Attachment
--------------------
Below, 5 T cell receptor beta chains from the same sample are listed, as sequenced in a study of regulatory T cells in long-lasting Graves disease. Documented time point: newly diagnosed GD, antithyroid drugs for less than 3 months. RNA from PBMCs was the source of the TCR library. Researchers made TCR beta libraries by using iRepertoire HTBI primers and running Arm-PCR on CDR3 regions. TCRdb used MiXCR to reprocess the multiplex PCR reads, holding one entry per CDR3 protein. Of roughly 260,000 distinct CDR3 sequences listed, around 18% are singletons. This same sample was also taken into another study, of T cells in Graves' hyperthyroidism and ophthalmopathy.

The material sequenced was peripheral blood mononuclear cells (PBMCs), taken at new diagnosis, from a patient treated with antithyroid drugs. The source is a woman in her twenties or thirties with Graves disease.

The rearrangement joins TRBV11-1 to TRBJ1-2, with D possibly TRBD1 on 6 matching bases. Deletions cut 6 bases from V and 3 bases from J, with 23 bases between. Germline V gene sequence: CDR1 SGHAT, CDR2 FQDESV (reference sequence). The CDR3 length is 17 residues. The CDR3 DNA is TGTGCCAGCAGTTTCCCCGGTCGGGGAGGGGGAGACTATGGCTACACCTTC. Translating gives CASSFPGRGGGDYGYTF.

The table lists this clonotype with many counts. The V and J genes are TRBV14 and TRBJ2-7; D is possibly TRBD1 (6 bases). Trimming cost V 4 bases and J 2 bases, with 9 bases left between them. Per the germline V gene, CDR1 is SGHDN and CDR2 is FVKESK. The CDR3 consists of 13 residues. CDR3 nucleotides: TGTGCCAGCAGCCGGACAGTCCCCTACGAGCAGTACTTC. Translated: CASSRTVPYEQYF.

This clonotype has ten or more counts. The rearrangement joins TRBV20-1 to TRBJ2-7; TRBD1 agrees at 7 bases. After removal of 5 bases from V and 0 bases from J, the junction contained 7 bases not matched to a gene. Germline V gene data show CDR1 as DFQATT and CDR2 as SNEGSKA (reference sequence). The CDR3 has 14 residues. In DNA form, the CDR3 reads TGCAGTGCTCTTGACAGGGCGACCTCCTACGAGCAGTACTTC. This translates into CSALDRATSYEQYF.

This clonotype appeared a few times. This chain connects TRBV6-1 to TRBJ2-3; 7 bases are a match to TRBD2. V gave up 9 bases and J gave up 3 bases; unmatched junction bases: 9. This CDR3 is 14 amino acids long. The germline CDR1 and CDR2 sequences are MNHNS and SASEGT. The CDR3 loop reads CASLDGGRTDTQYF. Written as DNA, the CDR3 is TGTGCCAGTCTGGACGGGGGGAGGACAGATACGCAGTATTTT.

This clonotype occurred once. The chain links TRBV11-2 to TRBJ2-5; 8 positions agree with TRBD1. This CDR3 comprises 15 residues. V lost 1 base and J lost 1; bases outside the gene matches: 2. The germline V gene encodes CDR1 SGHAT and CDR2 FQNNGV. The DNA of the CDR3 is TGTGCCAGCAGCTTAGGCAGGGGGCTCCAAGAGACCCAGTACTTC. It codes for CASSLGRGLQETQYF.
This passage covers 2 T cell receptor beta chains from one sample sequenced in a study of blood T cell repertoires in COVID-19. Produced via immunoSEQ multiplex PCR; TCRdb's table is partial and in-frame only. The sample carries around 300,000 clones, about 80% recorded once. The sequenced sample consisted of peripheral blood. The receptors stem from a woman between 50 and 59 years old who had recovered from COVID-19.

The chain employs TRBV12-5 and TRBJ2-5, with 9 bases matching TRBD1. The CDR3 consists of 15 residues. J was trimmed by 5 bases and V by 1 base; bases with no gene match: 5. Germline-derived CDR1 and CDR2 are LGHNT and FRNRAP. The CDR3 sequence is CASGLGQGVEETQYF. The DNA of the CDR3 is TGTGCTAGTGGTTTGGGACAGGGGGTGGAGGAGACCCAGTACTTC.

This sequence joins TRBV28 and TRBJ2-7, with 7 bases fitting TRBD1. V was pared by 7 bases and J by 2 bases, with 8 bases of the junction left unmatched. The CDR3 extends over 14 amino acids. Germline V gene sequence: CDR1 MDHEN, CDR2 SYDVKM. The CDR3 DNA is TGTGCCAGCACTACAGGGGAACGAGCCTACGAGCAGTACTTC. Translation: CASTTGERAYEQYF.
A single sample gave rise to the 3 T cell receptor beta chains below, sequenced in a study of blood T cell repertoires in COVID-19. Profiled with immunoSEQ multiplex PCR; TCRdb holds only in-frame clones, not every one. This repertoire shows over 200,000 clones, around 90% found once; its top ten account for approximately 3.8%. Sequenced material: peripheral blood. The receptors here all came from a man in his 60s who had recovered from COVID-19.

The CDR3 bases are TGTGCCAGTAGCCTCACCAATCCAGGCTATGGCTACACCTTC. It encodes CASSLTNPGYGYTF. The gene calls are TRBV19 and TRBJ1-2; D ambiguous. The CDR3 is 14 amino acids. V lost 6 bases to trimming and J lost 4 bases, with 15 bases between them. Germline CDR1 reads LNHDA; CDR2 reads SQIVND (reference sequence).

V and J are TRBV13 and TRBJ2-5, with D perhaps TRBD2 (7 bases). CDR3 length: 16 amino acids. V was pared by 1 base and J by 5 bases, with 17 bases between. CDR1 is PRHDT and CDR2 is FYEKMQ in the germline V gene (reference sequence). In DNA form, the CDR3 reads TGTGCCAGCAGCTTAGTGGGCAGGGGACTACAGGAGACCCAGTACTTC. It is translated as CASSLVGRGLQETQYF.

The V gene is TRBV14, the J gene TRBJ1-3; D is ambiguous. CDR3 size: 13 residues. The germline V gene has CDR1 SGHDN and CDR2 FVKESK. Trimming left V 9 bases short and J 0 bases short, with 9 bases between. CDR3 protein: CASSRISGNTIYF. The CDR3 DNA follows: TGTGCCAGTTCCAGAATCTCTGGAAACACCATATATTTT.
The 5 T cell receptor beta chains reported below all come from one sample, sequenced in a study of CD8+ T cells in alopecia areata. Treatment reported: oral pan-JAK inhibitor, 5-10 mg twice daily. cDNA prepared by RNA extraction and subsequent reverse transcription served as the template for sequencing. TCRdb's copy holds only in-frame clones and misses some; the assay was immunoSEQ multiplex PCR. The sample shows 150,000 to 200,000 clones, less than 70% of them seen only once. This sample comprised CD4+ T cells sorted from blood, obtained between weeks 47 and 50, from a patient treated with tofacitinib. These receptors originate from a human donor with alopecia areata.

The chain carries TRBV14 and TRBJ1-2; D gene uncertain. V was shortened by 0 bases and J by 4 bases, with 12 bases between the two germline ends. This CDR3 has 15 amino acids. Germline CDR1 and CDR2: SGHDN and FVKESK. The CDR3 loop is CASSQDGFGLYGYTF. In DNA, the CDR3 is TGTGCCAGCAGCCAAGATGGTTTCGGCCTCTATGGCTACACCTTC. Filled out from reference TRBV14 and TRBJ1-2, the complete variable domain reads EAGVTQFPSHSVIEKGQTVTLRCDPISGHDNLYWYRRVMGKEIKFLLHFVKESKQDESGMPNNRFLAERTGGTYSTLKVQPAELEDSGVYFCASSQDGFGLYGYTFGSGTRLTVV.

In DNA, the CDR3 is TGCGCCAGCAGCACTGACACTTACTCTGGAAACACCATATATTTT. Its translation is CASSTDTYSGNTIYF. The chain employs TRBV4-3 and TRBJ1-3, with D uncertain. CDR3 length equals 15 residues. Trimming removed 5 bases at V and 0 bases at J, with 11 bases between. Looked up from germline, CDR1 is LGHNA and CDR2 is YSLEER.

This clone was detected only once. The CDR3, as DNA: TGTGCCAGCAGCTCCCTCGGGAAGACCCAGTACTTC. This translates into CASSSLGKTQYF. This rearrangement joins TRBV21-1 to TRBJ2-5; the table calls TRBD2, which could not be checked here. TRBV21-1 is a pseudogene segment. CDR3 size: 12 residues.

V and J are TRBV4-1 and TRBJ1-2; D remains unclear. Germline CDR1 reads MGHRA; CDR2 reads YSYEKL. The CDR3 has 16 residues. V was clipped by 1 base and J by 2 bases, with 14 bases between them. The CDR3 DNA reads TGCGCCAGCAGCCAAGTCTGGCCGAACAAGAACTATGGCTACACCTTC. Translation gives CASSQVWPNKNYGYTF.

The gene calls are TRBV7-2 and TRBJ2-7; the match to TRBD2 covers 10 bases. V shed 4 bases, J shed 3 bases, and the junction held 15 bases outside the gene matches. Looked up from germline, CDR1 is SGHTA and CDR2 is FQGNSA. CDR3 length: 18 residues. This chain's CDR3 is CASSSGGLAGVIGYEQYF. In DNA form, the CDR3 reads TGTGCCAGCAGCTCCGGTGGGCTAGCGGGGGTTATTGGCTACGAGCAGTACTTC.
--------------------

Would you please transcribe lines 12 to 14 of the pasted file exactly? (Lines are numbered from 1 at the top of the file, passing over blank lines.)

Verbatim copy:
The CDR3 bases are TGTGCCAGTAGCCTCACCAATCCAGGCTATGGCTACACCTTC. It encodes CASSLTNPGYGYTF. The gene calls are TRBV19 and TRBJ1-2; D ambiguous. The CDR3 is 14 amino acids. V lost 6 bases to trimming and J lost 4 bases, with 15 bases between them. Germline CDR1 reads LNHDA; CDR2 reads SQIVND (reference sequence).

V and J are TRBV13 and TRBJ2-5, with D perhaps TRBD2 (7 bases). CDR3 length: 16 amino acids. V was pared by 1 base and J by 5 bases, with 17 bases between. CDR1 is PRHDT and CDR2 is FYEKMQ in the germline V gene (reference sequence). In DNA form, the CDR3 reads TGTGCCAGCAGCTTAGTGGGCAGGGGACTACAGGAGACCCAGTACTTC. It is translated as CASSLVGRGLQETQYF.

The V gene is TRBV14, the J gene TRBJ1-3; D is ambiguous. CDR3 size: 13 residues. The germline V gene has CDR1 SGHDN and CDR2 FVKESK. Trimming left V 9 bases short and J 0 bases short, with 9 bases between. CDR3 protein: CASSRISGNTIYF. The CDR3 DNA follows: TGTGCCAGTTCCAGAATCTCTGGAAACACCATATATTTT.